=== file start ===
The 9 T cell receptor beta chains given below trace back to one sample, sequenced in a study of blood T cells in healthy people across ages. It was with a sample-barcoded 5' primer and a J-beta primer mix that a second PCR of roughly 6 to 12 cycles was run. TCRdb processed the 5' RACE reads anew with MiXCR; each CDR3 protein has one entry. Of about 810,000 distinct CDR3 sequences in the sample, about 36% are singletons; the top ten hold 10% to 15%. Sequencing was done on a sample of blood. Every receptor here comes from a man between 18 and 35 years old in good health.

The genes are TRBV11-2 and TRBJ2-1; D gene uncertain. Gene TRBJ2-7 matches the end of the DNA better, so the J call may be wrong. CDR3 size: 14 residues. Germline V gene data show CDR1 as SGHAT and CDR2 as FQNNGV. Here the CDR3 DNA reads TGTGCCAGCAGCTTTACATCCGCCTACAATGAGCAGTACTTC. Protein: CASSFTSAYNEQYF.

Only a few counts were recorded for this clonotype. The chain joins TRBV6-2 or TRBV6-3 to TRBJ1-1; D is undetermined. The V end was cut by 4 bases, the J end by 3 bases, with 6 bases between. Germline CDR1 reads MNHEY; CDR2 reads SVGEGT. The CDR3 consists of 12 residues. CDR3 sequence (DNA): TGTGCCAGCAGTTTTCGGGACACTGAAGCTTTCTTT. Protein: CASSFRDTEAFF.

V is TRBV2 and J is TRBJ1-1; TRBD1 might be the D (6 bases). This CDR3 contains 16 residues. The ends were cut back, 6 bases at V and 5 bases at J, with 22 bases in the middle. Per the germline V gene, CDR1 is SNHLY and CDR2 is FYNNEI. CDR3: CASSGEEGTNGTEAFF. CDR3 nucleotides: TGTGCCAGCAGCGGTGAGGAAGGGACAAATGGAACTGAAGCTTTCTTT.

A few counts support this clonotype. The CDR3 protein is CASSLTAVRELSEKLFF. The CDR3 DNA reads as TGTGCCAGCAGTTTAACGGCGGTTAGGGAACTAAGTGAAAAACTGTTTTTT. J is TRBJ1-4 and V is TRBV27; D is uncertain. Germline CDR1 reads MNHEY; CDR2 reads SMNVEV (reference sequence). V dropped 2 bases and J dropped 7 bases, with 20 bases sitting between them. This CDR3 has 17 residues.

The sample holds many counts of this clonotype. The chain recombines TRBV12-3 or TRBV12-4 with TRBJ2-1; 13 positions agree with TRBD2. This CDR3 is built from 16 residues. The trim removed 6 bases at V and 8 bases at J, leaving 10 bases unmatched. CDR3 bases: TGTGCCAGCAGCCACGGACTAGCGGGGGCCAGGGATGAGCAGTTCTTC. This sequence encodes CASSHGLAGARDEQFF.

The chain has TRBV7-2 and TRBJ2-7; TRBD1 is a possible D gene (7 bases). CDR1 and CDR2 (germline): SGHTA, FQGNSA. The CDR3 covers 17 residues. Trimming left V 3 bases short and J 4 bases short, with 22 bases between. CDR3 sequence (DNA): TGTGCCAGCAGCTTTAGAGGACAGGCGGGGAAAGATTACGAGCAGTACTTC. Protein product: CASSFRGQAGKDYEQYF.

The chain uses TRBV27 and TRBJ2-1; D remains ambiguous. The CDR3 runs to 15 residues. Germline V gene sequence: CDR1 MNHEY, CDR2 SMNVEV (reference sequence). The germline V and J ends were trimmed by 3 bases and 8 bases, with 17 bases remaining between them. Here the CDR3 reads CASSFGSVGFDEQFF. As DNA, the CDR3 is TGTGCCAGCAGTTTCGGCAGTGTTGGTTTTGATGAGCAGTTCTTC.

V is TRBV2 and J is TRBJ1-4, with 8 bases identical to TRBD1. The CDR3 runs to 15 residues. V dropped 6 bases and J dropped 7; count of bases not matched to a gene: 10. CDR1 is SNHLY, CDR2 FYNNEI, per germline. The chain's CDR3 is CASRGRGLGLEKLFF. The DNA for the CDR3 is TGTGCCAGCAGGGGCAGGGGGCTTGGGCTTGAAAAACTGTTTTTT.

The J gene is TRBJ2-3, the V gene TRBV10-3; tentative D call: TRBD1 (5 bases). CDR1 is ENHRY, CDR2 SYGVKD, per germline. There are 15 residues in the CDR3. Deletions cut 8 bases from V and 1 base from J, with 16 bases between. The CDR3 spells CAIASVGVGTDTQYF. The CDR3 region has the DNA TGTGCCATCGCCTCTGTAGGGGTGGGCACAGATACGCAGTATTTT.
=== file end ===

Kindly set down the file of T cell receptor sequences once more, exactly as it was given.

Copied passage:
The 9 T cell receptor beta chains given below trace back to one sample, sequenced in a study of blood T cells in healthy people across ages. It was with a sample-barcoded 5' primer and a J-beta primer mix that a second PCR of roughly 6 to 12 cycles was run. TCRdb processed the 5' RACE reads anew with MiXCR; each CDR3 protein has one entry. Of about 810,000 distinct CDR3 sequences in the sample, about 36% are singletons; the top ten hold 10% to 15%. Sequencing was done on a sample of blood. Every receptor here comes from a man between 18 and 35 years old in good health.

The genes are TRBV11-2 and TRBJ2-1; D gene uncertain. Gene TRBJ2-7 matches the end of the DNA better, so the J call may be wrong. CDR3 size: 14 residues. Germline V gene data show CDR1 as SGHAT and CDR2 as FQNNGV. Here the CDR3 DNA reads TGTGCCAGCAGCTTTACATCCGCCTACAATGAGCAGTACTTC. Protein: CASSFTSAYNEQYF.

Only a few counts were recorded for this clonotype. The chain joins TRBV6-2 or TRBV6-3 to TRBJ1-1; D is undetermined. The V end was cut by 4 bases, the J end by 3 bases, with 6 bases between. Germline CDR1 reads MNHEY; CDR2 reads SVGEGT. The CDR3 consists of 12 residues. CDR3 sequence (DNA): TGTGCCAGCAGTTTTCGGGACACTGAAGCTTTCTTT. Protein: CASSFRDTEAFF.

V is TRBV2 and J is TRBJ1-1; TRBD1 might be the D (6 bases). This CDR3 contains 16 residues. The ends were cut back, 6 bases at V and 5 bases at J, with 22 bases in the middle. Per the germline V gene, CDR1 is SNHLY and CDR2 is FYNNEI. CDR3: CASSGEEGTNGTEAFF. CDR3 nucleotides: TGTGCCAGCAGCGGTGAGGAAGGGACAAATGGAACTGAAGCTTTCTTT.

A few counts support this clonotype. The CDR3 protein is CASSLTAVRELSEKLFF. The CDR3 DNA reads as TGTGCCAGCAGTTTAACGGCGGTTAGGGAACTAAGTGAAAAACTGTTTTTT. J is TRBJ1-4 and V is TRBV27; D is uncertain. Germline CDR1 reads MNHEY; CDR2 reads SMNVEV (reference sequence). V dropped 2 bases and J dropped 7 bases, with 20 bases sitting between them. This CDR3 has 17 residues.

The sample holds many counts of this clonotype. The chain recombines TRBV12-3 or TRBV12-4 with TRBJ2-1; 13 positions agree with TRBD2. This CDR3 is built from 16 residues. The trim removed 6 bases at V and 8 bases at J, leaving 10 bases unmatched. CDR3 bases: TGTGCCAGCAGCCACGGACTAGCGGGGGCCAGGGATGAGCAGTTCTTC. This sequence encodes CASSHGLAGARDEQFF.

The chain has TRBV7-2 and TRBJ2-7; TRBD1 is a possible D gene (7 bases). CDR1 and CDR2 (germline): SGHTA, FQGNSA. The CDR3 covers 17 residues. Trimming left V 3 bases short and J 4 bases short, with 22 bases between. CDR3 sequence (DNA): TGTGCCAGCAGCTTTAGAGGACAGGCGGGGAAAGATTACGAGCAGTACTTC. Protein product: CASSFRGQAGKDYEQYF.

The chain uses TRBV27 and TRBJ2-1; D remains ambiguous. The CDR3 runs to 15 residues. Germline V gene sequence: CDR1 MNHEY, CDR2 SMNVEV (reference sequence). The germline V and J ends were trimmed by 3 bases and 8 bases, with 17 bases remaining between them. Here the CDR3 reads CASSFGSVGFDEQFF. As DNA, the CDR3 is TGTGCCAGCAGTTTCGGCAGTGTTGGTTTTGATGAGCAGTTCTTC.

V is TRBV2 and J is TRBJ1-4, with 8 bases identical to TRBD1. The CDR3 runs to 15 residues. V dropped 6 bases and J dropped 7; count of bases not matched to a gene: 10. CDR1 is SNHLY, CDR2 FYNNEI, per germline. The chain's CDR3 is CASRGRGLGLEKLFF. The DNA for the CDR3 is TGTGCCAGCAGGGGCAGGGGGCTTGGGCTTGAAAAACTGTTTTTT.

The J gene is TRBJ2-3, the V gene TRBV10-3; tentative D call: TRBD1 (5 bases). CDR1 is ENHRY, CDR2 SYGVKD, per germline. There are 15 residues in the CDR3. Deletions cut 8 bases from V and 1 base from J, with 16 bases between. The CDR3 spells CAIASVGVGTDTQYF. The CDR3 region has the DNA TGTGCCATCGCCTCTGTAGGGGTGGGCACAGATACGCAGTATTTT.